Basti district is one of the districts of Uttar Pradesh state, a part of Basti Division. Basti town is the district headquarters. In the freedom struggle of 1857, about 250 martyrs of Amorha State were hanged by the British Government from peepal trees located at Chhawani. Basti came from Basisth the great sage ashram situated in this area. Sher Shah Suri made a well and a sarai here and hence receiving the name. In 1801, the town Basti became a tehsil headquarter, in 1865, it was chosen as the headquarters of the newly established Basti district of Gorakhpur Commissionary. Amorha Khas is a historical place situated at a distance of 41 km from the district headquarters, its old name is Amorha, it was once a province of Raja Zalim Singh. Raja Zalim Singh's Mahal is here, old wall of mahal is still there with the mark of a bullet used by the English; the famous temple Ramrekha Mandir is here. Ramrekha Temple is one of the most ancient Hindu Mandir of Goddess Sita. Lord Shri Ram stayed here for one day during his journey of Janakpur-Ayodhya.
Lord Shri Rama and Sita with Lakshmana journeyed towards Ayodhya by the road called Ram Janki Marg near Chhawani. The district lies between the parallels of 26° 23' and 27° 30' North Latitude and 82° 17' and 83° 20' East longitude, its maximum length from north to south is about 75 km. and breadth from east to west about 70 km. The district lies between newly created district Sant Kabir Nagar on the east and Gonda on the west on the south, the Ghaghra river near Amorha Khas known as Amorha Province or State of Raja Zalim Singh separates it from the Faizabad and newly created district Ambedkar Nagar. On the north it is bounded by district Sidharth Nagar. According to the 2011 census, Basti district had a population of 2,464,464, of which only 5.6% lived in urban areas. This ranked it the 178th most populous district in India; the district had a population density of 917 inhabitants per square kilometre. Its population growth rate over the decade 2001-2011 was 18.21%. Basti had a sex ratio of 963 females for every 1000 males, a literacy rate of 67.22%.
The child sex ratio of Basti was 922 females for every 1000 males. Languages spoken in the district include Bhojpuri in the eastern side; the district Basti may be considered as the demarcation of the languages Hindi. In city, due to increase in educated population, khari boli of Hindi is observed in daily conversations. During the late 1800s some 6,415 people from the district of Basti migrated through the indenture system to the Fiji Islands. A lot stayed and carried their traditions in the British Colony; the district follows a usual 10+2+3 pattern of education as elsewhere in India. Some notable schools and institutions of the district are: Kendriya Vidyalaya Sarla International Academy St. Basils School Basti town is the district headquarters of the district. Basti district, a part of Basti division, is formed of four tehsils: Basti, Harriya and Rudhauli, 15 development blocks, 139 Nyay Panchayats, two Parganas named Amorha & Nagar as well as 10 Gram Sabhas; the development blocks included are: Amorha Nagar Basti Bahadurpur Bankati Dubauliya Gaur Harraiya Kaptanganj Kudaraha Paras Rampur Ramnagar Rudhauli Saltaua Gopal Pur Sau Ghat Shubham Nagar Vikram Jot The district is noted for its cotton textiles and sugar industries.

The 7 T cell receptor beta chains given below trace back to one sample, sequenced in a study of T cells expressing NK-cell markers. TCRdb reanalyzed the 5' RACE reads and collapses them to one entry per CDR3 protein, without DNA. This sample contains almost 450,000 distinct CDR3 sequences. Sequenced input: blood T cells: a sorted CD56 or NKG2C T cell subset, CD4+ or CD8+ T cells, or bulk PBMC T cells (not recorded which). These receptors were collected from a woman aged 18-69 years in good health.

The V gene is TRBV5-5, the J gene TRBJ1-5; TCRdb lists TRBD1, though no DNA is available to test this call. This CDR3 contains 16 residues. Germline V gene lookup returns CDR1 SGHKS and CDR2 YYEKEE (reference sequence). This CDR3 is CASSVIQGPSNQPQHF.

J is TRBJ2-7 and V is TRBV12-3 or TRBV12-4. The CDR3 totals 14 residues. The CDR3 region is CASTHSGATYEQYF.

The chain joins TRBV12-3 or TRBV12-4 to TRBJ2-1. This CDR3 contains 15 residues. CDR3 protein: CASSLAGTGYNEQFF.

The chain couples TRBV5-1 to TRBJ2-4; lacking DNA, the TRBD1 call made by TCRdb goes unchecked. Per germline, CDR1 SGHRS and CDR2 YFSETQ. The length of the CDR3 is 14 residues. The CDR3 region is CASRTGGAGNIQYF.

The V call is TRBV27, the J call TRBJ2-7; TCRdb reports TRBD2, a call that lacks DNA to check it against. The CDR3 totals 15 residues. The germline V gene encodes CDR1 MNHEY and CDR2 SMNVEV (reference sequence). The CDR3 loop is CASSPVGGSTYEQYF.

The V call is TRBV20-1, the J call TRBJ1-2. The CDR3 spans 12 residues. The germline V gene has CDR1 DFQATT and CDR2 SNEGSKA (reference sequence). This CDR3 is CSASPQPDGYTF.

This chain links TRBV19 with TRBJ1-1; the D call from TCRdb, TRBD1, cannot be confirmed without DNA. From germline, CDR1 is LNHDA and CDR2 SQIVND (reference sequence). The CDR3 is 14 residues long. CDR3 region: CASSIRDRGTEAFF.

Cottage industries and small-scale industries including the manufacturing units of brassware and carpentry goods, agricultural implements, agro-products, foot-wear, soaps and pottery are present here. Basti is known for its bamboo, eucalyptus and shisham populations. Three sugar factories are housed in the district. Sugarcane, paddy, wheat and potato are cultivated; the most of the population is depending for their livelihood on agricultural practices. The district is well connected through NH 28; the city is well connected through railways also. In 2006 the Ministry of Panchayati Raj named Basti one of the country's 250 most backward districts, it is one of the 34 districts in Uttar Pradesh receiving funds from the Backward Regions Grant Fund Programme. City is known for nationwide youth organisation National Association of Youth founded by Bhavesh Kumar Pandey and run from Basti; the organization organizes Basti Mini Marathon every year since 2012. Basti railway station lies on the main line connecting Lucknow with Gorakhpur and places in Bihar and Assam in the east passes through the south of the district.
The main line has 7 railway stations which are, from east to west, Orwara, Govindnagar, Tinich and Babhnan within the district. There is a daily Intercity express between Gorakhpur, Basti and Lucknow. National Highway 28, a part of the East West Corridor project of Government of India and NHAI passes through Basti; the forest cover of the district has dwindled with increasing use of land for agriculture. There are areas with high prevalence of mango, mahua and bamboo trees; some of the wild animals of the district are the nilgai, pig, jackal, hare, wild cat and the porcupine. Several species of game birds are seen, including the peafowl, the black partridge (
Aligarh Muslim University